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A West Virginia pharmacy owner says CBS newscasts maliciously made him the face of the West Virginia painkiller epidemic and put him out of business, according to a $15 million lawsuit filed in West Virginia federal court.
Samuel Ballengee is suing CBS, anchors Scott Pelley and Jim Axelrod and producer Ashley Velie, claiming they knowingly published false statements about him during multiple CBS Evening News broadcasts.
Ballengee says Tug Valley Pharmacy, which he opened in 2007, was involved in civil litigation in 2010, 2011 and 2012 when several area doctors and pharmacies were sued by customers and/or patients. He says he was able to keep his business and reputation intact during the litigation, which is still pending.
But beginning in January 2016, CBS Evening News ran a series of stories about a painkiller epidemic in West Virginia, and specifically mentioned that Tug Valley was being sued for negligently filling prescriptions.
Ballengee claims CBS falsely implied that he “had in the past and was in the present intentionally and illegally dispensing prescriptions while making millions of dollars in profit” and was “intentionally contributing to drug addiction to profit from the addiction.”
He says the statements caused pharmaceutical suppliers to cut ties with Tug Valley and he was personally labeled as “non-rebateable,” which according to the complaint means any distributors who worked with him would face backlash from drug manufacturers.
Eventually, he says he sold his business for $900,000 despite a valuation of $2.2 million. “The sale of the business saved the jobs of [Ballengee’s] employees, but left [him] with a damaged professional reputation, a damaged personal reputation, without a job, without a source of income, and without a business he had built from the ground up,” states the complaint. (Read it in full here.)
Ballengee is suing for defamation, false light, tortious interference and intentional infliction of emotional distress. He’s seeking at least $15 million in damages and an injunction preventing CBS from continuing to disseminate the false statements and ordering the company to issue a retraction or apology.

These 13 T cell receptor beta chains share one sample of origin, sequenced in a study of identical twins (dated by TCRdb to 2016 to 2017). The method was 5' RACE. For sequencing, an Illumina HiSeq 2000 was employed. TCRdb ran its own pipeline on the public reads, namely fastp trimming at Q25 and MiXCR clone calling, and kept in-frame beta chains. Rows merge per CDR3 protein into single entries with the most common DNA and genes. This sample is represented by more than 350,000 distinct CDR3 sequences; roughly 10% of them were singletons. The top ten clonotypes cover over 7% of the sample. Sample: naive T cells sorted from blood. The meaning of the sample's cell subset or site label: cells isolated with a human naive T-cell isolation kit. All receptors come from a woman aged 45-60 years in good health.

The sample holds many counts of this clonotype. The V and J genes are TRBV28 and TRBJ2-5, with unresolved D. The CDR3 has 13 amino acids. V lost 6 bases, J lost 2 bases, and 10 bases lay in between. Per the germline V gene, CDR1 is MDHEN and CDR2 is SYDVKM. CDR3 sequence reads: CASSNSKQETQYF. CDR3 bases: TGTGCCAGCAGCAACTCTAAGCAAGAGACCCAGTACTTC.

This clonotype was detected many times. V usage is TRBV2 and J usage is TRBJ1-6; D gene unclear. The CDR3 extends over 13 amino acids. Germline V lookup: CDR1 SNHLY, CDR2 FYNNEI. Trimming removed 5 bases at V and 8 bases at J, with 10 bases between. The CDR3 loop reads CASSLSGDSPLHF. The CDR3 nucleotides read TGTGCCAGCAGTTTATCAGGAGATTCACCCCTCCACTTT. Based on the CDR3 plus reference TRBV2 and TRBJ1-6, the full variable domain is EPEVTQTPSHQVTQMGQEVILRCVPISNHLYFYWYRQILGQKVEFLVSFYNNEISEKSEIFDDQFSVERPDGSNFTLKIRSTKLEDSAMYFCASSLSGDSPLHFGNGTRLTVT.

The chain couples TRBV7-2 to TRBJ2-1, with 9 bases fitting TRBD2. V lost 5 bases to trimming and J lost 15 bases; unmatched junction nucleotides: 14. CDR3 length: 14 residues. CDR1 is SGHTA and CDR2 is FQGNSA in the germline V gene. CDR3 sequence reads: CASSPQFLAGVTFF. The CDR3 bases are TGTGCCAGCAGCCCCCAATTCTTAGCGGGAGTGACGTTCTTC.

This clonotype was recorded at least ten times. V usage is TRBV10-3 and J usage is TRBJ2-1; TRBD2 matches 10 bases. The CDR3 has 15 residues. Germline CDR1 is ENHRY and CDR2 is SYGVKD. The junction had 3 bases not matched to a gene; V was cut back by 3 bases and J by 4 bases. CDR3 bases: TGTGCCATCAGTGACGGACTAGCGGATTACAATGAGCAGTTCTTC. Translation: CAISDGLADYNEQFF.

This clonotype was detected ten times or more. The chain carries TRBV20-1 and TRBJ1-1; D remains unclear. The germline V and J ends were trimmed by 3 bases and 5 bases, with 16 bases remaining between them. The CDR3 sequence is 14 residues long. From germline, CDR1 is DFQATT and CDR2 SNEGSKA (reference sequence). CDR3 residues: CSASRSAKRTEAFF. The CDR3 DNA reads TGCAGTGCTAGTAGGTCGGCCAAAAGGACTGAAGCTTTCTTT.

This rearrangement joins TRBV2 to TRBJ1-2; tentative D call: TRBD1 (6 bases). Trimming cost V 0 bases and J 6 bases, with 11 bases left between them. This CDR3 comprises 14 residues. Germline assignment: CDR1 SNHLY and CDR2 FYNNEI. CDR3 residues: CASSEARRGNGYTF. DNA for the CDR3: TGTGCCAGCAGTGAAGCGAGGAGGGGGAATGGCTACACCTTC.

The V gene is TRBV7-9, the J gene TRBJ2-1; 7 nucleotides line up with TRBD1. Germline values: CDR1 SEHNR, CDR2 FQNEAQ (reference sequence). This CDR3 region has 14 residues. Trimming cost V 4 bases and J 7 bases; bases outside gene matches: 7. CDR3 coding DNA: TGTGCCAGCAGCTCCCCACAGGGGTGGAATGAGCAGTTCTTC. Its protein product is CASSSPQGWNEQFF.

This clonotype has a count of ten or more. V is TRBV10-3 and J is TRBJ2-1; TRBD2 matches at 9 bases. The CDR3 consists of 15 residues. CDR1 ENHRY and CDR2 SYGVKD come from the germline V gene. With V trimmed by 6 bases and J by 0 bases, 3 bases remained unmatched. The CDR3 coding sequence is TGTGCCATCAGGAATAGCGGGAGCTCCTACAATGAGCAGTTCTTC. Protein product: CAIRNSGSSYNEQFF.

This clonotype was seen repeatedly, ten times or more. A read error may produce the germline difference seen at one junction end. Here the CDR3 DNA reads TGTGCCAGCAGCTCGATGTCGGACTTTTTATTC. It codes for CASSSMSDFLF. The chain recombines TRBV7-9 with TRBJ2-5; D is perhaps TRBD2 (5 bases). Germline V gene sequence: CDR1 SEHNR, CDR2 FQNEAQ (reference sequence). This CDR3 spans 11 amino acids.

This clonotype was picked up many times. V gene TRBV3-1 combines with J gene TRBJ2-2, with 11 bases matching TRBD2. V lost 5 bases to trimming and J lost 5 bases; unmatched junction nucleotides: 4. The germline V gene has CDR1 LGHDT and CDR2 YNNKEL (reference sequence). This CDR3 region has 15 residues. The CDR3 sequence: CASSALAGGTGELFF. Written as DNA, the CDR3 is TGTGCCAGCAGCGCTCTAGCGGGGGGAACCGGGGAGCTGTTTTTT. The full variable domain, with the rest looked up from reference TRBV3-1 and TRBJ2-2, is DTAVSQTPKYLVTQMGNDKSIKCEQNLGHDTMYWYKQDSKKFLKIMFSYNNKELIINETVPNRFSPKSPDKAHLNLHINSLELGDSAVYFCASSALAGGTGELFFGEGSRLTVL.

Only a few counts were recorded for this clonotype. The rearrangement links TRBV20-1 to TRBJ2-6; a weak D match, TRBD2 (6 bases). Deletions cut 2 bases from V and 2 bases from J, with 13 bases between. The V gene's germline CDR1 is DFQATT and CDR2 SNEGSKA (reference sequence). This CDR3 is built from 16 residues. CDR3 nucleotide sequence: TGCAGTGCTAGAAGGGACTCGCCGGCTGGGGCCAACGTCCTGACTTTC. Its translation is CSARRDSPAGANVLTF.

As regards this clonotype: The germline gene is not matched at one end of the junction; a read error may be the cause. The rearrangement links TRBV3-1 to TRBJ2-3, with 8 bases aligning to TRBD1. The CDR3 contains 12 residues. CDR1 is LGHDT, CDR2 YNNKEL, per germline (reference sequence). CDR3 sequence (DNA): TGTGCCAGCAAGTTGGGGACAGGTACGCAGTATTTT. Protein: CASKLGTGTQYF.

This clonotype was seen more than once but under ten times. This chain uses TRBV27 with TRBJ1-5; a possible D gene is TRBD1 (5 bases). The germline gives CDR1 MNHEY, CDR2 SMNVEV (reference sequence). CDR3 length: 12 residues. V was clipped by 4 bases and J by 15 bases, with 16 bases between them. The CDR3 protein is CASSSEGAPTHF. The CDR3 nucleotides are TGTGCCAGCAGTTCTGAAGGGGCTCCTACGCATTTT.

CBS has not yet replied to a request for comment.
In other entertainment law news:
— A California federal judge has denied a motion to dismiss a copyright infringement lawsuit against Ed Sheeran over his song “Photograph.” Songwriters Martin Harrington and Thomas Leonard and publisher HaloSongs sued Sheeran and a host of record companies in June, claiming his hit derives from their 2009 song “Amazing.” Lawyers for the defendants filed multiple motions to dismiss the complaint in October, arguing both that the lawsuit contains “breathtakingly long paragraphs” without direction to each of the 11 defendants in supposed defiance of procedural rules and also raised jurisdictional issues because several of the defendants are based in the U.K. HaloSongs then filed a motion to stay the U.K. defendants’ motion to dismiss pending jurisdictional discovery. U.S. District Judge James Selna agreed to pause the dispute in favor of such discovery, but otherwise has rejected the defendants’ attempt to use bulkiness as an excuse to escape the lawsuit.
— A lawsuit claiming Ivanhoe Pictures was launched through conspiracy quietly settled over the holidays. Odessa Rae sued Ivanhoe in 2015, claiming her once-partner John Penotti conspired with Robert Friedland to shut her out of the company after she introduced the two men. While full details of the settlement have not yet been announced, an attorney for Rae tells The Hollywood Reporter Rae has a development deal with Ivanhoe Pictures and the parties are looking forward to working together.
— Prospect Park Networks and ABC have settled their $95 million dispute over the relaunch of One Life to Live and All My Children. The soaps producer sued the network in 2013, claiming it was sabotaging efforts to re-launch the series online. Details of the settlement are scarce, but ABC reportedly regained the rights to the two series.
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